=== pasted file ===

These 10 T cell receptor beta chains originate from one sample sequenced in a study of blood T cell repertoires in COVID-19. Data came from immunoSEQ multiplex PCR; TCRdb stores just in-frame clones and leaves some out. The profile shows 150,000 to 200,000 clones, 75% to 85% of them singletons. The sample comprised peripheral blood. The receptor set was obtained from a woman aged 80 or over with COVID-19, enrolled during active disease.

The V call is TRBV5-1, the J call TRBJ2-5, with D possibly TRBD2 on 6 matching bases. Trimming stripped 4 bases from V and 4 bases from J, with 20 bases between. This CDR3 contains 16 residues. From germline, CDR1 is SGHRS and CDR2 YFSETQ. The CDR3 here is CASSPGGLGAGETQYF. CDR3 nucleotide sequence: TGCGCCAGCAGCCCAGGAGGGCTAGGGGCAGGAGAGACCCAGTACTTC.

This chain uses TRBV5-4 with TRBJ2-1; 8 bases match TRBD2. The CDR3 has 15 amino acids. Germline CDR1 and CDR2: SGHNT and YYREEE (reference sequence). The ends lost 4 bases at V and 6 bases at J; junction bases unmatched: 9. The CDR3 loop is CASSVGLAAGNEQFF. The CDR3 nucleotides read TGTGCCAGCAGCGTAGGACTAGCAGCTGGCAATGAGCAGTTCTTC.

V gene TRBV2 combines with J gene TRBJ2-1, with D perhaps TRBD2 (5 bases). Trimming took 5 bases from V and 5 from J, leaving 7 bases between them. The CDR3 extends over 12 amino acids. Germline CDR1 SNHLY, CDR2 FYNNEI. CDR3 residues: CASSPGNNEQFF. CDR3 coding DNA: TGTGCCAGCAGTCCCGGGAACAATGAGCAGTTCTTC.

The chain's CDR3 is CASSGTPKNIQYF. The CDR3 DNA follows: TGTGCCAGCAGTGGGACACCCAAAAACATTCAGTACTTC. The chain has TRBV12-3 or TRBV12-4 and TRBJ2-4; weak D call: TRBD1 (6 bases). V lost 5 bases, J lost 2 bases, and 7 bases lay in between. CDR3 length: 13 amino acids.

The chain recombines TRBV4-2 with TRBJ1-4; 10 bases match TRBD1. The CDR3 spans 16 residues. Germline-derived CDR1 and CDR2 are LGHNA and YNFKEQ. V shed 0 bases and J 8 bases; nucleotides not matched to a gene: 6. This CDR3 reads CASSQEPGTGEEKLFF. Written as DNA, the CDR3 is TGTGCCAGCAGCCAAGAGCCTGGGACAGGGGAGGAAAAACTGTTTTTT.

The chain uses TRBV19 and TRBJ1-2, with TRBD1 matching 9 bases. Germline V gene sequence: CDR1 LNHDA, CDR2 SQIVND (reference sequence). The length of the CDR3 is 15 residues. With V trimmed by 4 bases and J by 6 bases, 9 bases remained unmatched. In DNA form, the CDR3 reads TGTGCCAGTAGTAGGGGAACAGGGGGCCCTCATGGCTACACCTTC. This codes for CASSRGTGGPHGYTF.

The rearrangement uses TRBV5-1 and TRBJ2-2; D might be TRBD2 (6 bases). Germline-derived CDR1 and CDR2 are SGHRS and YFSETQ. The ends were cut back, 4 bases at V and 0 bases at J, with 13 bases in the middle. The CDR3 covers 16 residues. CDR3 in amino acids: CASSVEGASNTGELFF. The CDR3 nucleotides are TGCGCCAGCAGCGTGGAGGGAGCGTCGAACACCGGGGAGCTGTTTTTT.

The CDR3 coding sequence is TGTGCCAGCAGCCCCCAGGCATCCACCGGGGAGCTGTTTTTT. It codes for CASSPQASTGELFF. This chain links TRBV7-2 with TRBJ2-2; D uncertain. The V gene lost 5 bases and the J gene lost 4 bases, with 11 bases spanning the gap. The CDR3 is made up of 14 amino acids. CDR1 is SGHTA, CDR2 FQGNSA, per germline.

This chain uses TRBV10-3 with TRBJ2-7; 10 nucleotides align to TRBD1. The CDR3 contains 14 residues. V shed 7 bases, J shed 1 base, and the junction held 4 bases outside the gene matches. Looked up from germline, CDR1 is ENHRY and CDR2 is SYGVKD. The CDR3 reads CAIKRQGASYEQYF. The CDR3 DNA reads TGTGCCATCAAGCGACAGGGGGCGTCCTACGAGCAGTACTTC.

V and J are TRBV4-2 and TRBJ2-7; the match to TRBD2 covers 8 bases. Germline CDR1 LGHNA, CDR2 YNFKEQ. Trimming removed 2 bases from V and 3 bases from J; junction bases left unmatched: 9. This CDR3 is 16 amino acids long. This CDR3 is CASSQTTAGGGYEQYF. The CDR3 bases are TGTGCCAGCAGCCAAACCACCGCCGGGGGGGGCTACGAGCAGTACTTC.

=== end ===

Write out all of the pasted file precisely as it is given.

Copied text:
These 10 T cell receptor beta chains originate from one sample sequenced in a study of blood T cell repertoires in COVID-19. Data came from immunoSEQ multiplex PCR; TCRdb stores just in-frame clones and leaves some out. The profile shows 150,000 to 200,000 clones, 75% to 85% of them singletons. The sample comprised peripheral blood. The receptor set was obtained from a woman aged 80 or over with COVID-19, enrolled during active disease.

The V call is TRBV5-1, the J call TRBJ2-5, with D possibly TRBD2 on 6 matching bases. Trimming stripped 4 bases from V and 4 bases from J, with 20 bases between. This CDR3 contains 16 residues. From germline, CDR1 is SGHRS and CDR2 YFSETQ. The CDR3 here is CASSPGGLGAGETQYF. CDR3 nucleotide sequence: TGCGCCAGCAGCCCAGGAGGGCTAGGGGCAGGAGAGACCCAGTACTTC.

This chain uses TRBV5-4 with TRBJ2-1; 8 bases match TRBD2. The CDR3 has 15 amino acids. Germline CDR1 and CDR2: SGHNT and YYREEE (reference sequence). The ends lost 4 bases at V and 6 bases at J; junction bases unmatched: 9. The CDR3 loop is CASSVGLAAGNEQFF. The CDR3 nucleotides read TGTGCCAGCAGCGTAGGACTAGCAGCTGGCAATGAGCAGTTCTTC.

V gene TRBV2 combines with J gene TRBJ2-1, with D perhaps TRBD2 (5 bases). Trimming took 5 bases from V and 5 from J, leaving 7 bases between them. The CDR3 extends over 12 amino acids. Germline CDR1 SNHLY, CDR2 FYNNEI. CDR3 residues: CASSPGNNEQFF. CDR3 coding DNA: TGTGCCAGCAGTCCCGGGAACAATGAGCAGTTCTTC.

The chain's CDR3 is CASSGTPKNIQYF. The CDR3 DNA follows: TGTGCCAGCAGTGGGACACCCAAAAACATTCAGTACTTC. The chain has TRBV12-3 or TRBV12-4 and TRBJ2-4; weak D call: TRBD1 (6 bases). V lost 5 bases, J lost 2 bases, and 7 bases lay in between. CDR3 length: 13 amino acids.

The chain recombines TRBV4-2 with TRBJ1-4; 10 bases match TRBD1. The CDR3 spans 16 residues. Germline-derived CDR1 and CDR2 are LGHNA and YNFKEQ. V shed 0 bases and J 8 bases; nucleotides not matched to a gene: 6. This CDR3 reads CASSQEPGTGEEKLFF. Written as DNA, the CDR3 is TGTGCCAGCAGCCAAGAGCCTGGGACAGGGGAGGAAAAACTGTTTTTT.

The chain uses TRBV19 and TRBJ1-2, with TRBD1 matching 9 bases. Germline V gene sequence: CDR1 LNHDA, CDR2 SQIVND (reference sequence). The length of the CDR3 is 15 residues. With V trimmed by 4 bases and J by 6 bases, 9 bases remained unmatched. In DNA form, the CDR3 reads TGTGCCAGTAGTAGGGGAACAGGGGGCCCTCATGGCTACACCTTC. This codes for CASSRGTGGPHGYTF.

The rearrangement uses TRBV5-1 and TRBJ2-2; D might be TRBD2 (6 bases). Germline-derived CDR1 and CDR2 are SGHRS and YFSETQ. The ends were cut back, 4 bases at V and 0 bases at J, with 13 bases in the middle. The CDR3 covers 16 residues. CDR3 in amino acids: CASSVEGASNTGELFF. The CDR3 nucleotides are TGCGCCAGCAGCGTGGAGGGAGCGTCGAACACCGGGGAGCTGTTTTTT.

The CDR3 coding sequence is TGTGCCAGCAGCCCCCAGGCATCCACCGGGGAGCTGTTTTTT. It codes for CASSPQASTGELFF. This chain links TRBV7-2 with TRBJ2-2; D uncertain. The V gene lost 5 bases and the J gene lost 4 bases, with 11 bases spanning the gap. The CDR3 is made up of 14 amino acids. CDR1 is SGHTA, CDR2 FQGNSA, per germline.

This chain uses TRBV10-3 with TRBJ2-7; 10 nucleotides align to TRBD1. The CDR3 contains 14 residues. V shed 7 bases, J shed 1 base, and the junction held 4 bases outside the gene matches. Looked up from germline, CDR1 is ENHRY and CDR2 is SYGVKD. The CDR3 reads CAIKRQGASYEQYF. The CDR3 DNA reads TGTGCCATCAAGCGACAGGGGGCGTCCTACGAGCAGTACTTC.

V and J are TRBV4-2 and TRBJ2-7; the match to TRBD2 covers 8 bases. Germline CDR1 LGHNA, CDR2 YNFKEQ. Trimming removed 2 bases from V and 3 bases from J; junction bases left unmatched: 9. This CDR3 is 16 amino acids long. This CDR3 is CASSQTTAGGGYEQYF. The CDR3 bases are TGTGCCAGCAGCCAAACCACCGCCGGGGGGGGCTACGAGCAGTACTTC.